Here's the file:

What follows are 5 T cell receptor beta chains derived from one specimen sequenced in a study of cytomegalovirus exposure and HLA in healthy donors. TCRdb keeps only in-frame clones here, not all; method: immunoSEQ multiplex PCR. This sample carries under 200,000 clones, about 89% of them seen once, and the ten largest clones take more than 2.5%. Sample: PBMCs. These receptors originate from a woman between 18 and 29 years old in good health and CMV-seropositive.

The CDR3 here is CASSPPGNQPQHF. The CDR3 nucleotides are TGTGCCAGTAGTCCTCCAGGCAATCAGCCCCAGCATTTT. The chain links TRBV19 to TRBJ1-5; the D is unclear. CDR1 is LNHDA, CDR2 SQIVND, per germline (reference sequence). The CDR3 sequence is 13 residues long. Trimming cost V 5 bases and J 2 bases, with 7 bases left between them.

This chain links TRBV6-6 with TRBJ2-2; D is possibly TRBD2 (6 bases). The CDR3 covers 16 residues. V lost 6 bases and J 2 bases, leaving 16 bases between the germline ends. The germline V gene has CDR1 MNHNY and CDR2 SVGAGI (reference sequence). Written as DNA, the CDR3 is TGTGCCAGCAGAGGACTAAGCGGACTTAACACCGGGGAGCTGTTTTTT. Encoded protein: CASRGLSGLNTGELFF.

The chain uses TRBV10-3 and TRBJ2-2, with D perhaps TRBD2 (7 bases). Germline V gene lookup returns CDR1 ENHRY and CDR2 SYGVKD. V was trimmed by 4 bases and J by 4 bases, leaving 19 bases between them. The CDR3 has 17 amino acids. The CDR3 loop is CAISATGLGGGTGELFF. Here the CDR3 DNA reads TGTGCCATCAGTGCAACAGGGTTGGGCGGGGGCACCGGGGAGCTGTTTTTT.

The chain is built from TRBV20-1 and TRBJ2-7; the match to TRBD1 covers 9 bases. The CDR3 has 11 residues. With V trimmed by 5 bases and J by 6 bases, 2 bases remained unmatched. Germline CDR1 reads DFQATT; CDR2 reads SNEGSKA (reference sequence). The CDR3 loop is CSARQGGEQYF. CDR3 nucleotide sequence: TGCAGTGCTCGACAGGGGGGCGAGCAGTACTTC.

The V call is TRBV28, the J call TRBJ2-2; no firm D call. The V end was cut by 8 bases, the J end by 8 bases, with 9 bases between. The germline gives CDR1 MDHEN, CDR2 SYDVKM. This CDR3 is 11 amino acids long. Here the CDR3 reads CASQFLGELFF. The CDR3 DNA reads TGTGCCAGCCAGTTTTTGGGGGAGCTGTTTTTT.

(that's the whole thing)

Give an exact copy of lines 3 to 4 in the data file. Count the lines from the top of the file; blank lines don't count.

This chain links TRBV6-6 with TRBJ2-2; D is possibly TRBD2 (6 bases). The CDR3 covers 16 residues. V lost 6 bases and J 2 bases, leaving 16 bases between the germline ends. The germline V gene has CDR1 MNHNY and CDR2 SVGAGI (reference sequence). Written as DNA, the CDR3 is TGTGCCAGCAGAGGACTAAGCGGACTTAACACCGGGGAGCTGTTTTTT. Encoded protein: CASRGLSGLNTGELFF.

The chain uses TRBV10-3 and TRBJ2-2, with D perhaps TRBD2 (7 bases). Germline V gene lookup returns CDR1 ENHRY and CDR2 SYGVKD. V was trimmed by 4 bases and J by 4 bases, leaving 19 bases between them. The CDR3 has 17 amino acids. The CDR3 loop is CAISATGLGGGTGELFF. Here the CDR3 DNA reads TGTGCCATCAGTGCAACAGGGTTGGGCGGGGGCACCGGGGAGCTGTTTTTT.